ST. PETERSBURG — Will Packer heard "no" plenty of times on his unlikely path from St. Petersburg to Hollywood. He just never listened.
The producer of Straight Outta Compton, Ride Along and the recent remake of Roots urged other dreamers to do the same at Thursday's inaugural BurgBorn, showcasing a dozen homegrown businesses known far outside city limits.
Packer, 42, revisited his birthplace to deliver BurgBorn's keynote address, setting an inspiring tone for the day's panel discussions of grass roots success stories.
It's something Packer would have appreciated back in the day.
"It would've been huge for myself as a young filmmaker," he said, "to have somebody who looks like me, is from where I'm from … without a lot of Hollywood connections, say, 'You can do it. Never give up, don't take no for an answer.'
"Those kinds of things would really have resonated with me. … It would've been great to hear somebody say all this hard work isn't in vain; it's going to pay off."
An experienced motivational speaker, Packer traced his experiences as a fledgling filmmaker without money or industry connections, using a barnstorming strategy of distribution, defying Hollywood's conventional wisdom.
The journey began at Florida A&M University, where Packer and fraternity brother Rob Hardy produced the campus drama Chocolate City for $20,000, then persuaded a pothead discount theater manager to show it on weekends, turning a healthy profit.
Regional success with 2000's erotic thriller Trois led to studio deals and eventually the founding of Will Packer Productions, creators of four movies that debuted atop the box office charts, and on television, BET's Being Mary Jane and ABC's sitcom Uncle Buck.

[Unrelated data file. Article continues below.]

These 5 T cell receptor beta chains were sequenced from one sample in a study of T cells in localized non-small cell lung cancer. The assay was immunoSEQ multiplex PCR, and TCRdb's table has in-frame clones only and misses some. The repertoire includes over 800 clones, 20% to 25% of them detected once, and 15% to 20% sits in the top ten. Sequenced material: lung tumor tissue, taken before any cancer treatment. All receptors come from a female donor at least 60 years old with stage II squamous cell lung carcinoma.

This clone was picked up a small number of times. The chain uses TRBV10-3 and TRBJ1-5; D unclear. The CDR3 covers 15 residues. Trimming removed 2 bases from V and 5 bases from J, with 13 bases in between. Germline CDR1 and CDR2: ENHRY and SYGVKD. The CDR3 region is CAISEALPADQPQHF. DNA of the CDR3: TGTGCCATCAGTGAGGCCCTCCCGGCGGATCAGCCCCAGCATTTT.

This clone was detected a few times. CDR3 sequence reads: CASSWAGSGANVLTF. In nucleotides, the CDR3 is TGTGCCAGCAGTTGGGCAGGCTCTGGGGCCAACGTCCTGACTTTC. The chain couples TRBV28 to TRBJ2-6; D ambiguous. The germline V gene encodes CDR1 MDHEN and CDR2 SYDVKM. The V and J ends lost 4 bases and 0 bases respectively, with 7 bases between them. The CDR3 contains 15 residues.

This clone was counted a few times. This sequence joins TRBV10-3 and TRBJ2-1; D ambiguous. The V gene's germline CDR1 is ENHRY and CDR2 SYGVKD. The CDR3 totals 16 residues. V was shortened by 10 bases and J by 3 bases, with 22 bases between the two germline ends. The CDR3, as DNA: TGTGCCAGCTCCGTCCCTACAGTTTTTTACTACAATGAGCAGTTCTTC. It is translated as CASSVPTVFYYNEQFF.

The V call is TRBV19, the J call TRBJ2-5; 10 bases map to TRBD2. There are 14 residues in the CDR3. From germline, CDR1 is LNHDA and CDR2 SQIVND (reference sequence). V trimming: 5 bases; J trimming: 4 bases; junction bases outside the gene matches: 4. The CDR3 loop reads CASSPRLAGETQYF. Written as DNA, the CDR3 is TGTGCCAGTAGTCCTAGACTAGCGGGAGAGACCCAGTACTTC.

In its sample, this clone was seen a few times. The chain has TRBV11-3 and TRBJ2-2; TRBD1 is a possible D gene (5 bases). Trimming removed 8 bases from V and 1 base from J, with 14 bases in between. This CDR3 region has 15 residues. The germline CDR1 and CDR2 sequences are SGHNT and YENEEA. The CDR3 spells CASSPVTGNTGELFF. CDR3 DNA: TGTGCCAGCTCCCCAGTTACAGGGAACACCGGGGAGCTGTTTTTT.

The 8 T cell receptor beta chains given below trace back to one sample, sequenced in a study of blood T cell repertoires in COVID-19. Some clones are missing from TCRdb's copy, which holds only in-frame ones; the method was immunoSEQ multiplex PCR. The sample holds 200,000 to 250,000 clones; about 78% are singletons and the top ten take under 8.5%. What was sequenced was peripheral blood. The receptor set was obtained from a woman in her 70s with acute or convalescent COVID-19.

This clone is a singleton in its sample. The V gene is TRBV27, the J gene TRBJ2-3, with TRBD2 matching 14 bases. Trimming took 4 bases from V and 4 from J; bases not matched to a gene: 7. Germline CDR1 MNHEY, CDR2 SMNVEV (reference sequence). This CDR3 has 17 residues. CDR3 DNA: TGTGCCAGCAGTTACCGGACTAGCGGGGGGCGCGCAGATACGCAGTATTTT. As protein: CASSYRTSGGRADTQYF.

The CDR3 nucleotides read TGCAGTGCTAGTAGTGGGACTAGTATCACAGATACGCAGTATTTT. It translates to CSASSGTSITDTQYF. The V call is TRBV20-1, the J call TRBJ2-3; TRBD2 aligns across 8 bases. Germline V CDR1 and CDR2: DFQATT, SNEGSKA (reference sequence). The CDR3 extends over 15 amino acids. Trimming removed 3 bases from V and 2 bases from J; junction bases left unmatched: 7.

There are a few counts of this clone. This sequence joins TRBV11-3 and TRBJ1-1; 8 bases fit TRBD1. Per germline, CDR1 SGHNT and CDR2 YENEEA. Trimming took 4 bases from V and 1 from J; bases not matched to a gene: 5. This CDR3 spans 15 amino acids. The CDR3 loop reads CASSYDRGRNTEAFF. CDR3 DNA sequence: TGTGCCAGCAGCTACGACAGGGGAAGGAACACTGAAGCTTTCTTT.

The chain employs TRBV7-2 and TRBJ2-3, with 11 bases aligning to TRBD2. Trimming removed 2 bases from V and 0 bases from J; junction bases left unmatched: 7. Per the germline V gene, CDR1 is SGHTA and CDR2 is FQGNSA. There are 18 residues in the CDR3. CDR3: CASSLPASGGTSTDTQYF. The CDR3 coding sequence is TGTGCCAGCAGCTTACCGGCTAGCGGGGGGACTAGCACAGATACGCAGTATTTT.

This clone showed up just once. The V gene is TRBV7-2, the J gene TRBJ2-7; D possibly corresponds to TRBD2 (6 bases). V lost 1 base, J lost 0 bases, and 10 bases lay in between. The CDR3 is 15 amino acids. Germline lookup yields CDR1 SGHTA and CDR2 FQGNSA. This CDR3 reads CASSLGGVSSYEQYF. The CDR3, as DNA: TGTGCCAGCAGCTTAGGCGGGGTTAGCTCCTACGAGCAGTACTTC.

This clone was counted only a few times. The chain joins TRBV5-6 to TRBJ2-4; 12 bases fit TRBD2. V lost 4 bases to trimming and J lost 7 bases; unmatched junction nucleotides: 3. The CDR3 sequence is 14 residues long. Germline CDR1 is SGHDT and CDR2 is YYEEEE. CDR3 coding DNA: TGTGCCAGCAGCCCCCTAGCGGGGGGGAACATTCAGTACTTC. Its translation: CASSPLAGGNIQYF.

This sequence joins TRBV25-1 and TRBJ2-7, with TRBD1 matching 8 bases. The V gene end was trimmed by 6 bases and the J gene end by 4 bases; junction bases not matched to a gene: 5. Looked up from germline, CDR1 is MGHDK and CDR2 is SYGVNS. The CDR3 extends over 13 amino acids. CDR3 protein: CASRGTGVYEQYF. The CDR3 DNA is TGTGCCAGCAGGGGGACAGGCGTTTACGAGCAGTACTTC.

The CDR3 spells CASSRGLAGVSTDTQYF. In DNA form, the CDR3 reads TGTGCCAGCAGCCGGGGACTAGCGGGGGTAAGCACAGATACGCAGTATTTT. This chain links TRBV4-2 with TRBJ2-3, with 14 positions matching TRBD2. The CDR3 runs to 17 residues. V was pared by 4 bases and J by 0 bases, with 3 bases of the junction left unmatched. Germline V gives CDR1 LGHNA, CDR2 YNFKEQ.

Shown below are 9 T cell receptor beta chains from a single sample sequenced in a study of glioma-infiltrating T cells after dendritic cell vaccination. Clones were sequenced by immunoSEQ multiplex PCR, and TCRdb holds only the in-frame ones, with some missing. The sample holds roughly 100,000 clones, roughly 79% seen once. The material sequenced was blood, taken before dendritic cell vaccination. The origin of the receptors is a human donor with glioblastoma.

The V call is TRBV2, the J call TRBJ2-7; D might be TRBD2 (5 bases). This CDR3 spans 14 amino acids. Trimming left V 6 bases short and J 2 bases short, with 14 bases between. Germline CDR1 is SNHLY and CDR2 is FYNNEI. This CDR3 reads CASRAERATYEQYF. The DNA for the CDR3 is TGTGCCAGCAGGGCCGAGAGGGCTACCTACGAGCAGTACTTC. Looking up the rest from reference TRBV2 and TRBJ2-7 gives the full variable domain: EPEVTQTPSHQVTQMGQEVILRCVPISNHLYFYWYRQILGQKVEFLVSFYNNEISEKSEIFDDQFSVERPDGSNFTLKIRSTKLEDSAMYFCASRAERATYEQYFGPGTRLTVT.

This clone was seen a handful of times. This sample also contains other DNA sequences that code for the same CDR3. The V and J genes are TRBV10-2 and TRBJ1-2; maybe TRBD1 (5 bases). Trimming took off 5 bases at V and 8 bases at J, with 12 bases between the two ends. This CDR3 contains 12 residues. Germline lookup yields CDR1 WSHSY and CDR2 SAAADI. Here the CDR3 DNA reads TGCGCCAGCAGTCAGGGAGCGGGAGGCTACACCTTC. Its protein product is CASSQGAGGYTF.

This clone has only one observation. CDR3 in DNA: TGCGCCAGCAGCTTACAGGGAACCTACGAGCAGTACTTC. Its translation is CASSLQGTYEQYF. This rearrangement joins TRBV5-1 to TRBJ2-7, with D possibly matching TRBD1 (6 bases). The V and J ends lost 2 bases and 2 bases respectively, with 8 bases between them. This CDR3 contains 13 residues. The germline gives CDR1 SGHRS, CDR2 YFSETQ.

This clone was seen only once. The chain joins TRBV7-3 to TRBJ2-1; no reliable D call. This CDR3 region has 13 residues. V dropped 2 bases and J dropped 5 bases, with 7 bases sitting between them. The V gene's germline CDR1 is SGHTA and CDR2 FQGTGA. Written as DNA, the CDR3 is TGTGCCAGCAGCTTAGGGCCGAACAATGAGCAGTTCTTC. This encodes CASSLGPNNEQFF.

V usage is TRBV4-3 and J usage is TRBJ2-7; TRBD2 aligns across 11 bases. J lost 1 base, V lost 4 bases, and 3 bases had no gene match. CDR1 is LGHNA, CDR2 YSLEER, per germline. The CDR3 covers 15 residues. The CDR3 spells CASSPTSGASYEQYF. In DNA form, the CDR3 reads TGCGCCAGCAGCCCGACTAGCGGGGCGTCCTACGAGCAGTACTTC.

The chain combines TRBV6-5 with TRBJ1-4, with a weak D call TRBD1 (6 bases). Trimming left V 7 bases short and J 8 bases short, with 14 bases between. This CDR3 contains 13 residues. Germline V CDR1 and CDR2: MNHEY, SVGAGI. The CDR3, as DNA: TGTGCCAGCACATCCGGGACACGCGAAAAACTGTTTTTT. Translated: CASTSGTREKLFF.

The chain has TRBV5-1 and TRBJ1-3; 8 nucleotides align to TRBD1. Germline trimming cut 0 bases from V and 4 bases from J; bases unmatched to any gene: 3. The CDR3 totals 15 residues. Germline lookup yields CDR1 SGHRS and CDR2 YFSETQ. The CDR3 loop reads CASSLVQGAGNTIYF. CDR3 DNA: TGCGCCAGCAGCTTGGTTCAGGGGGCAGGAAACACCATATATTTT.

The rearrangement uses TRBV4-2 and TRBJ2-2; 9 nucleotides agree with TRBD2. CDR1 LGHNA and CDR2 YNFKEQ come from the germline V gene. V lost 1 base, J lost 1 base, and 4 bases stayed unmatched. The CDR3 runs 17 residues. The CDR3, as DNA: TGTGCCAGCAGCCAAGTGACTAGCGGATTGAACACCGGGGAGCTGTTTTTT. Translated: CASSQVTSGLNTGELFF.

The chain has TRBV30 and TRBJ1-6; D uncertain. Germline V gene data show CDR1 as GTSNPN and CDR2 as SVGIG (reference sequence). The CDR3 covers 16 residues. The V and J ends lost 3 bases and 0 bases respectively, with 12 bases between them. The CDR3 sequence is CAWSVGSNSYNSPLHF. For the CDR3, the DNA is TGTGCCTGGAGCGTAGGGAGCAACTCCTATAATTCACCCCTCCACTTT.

"Although I got told 'no' an awful lot, I didn't let that define me," Packer said in an interview before his speech. "I continued to push against those walls and ceilings and barriers that were trying to keep me in a box. … I've always been resolute that I determine what success is for me, not somebody else."
Similar sentiment could be expressed by any of the 12 businesses BurgBorn highlighted in four panel discussions moderated by former Times editor Sandra Gadsden.
Divided into four categories — art, tech, online business and craft beverages/food — the panels reflected the city's diverse population and values.
"Our local businesses are the ones who give us our character, our feel," St. Petersburg Mayor Rick Kriseman said during a VIP breakfast. "It's one reason people like to come visit here.
"While big retail chains serve a function and are important, what sets us apart is how many local, small businesses that are so unique to this community."
About 100 people turned out to the event. Businesses singled out at BurgBorn included digital illustrator Chris Parks of Palehorse, artist Johnny Vitale of Vitale Bros., Studio@620 artistic director Bob Devin Jones and Pilot Moon Films co-founder Joel Malizia. Technology entrepreneurs Marxent, content strategist Joe Bardi and Intrinio CEO Rachel Carpenter shared a panel, while Andrew Harlan (iLovetheBurg), Monica Leonard (Molly's Suds) and Kyle Nardo (Nardo's Naturals) discussed online business practices.
BurgBorn concluded with Matt Sokolowski (Great Bay Distributors), Mike Harting (3 Daughters Brewing) and chef Jeffrey Jew (BellaBrava, Stillwaters Tavern) discussing their craft products.
"In light of St. Pete's renaissance," said Olga Bof, executive director of Keep Saint Petersburg Local, sponsor of Thursday's event, "we're celebrating these wonderful success stories that might have started here smaller but are thriving and have reached national or international levels.
"People may not even know that's what is growing in their hometown."
Packer knows well what St. Petersburg can harvest, the talents that can develop, the ambitions that can be realized.
"Control your own destiny and give your power to no one," Packer said, concluding his remarks. "Know that a challenge, an obstacle, is an opportunity to go out and do something great.
"I know this because I've done it for myself. I know because I'm blessed to be BurgBorn. I know because from Maximo (Elementary) to Baypoint (Middle School) to St. Pete (High School), I had people around me who encouraged me, who told me what I could do, who I could be. And I had people who told me what I couldn't do or be.
"But at the end of the day, there was one voice louder than all the rest, one voice that mattered most. And that voice is mine. And that voice is yours."
Contact Steve Persall at email@example.com or (727) 893-8365. Follow @StevePersall.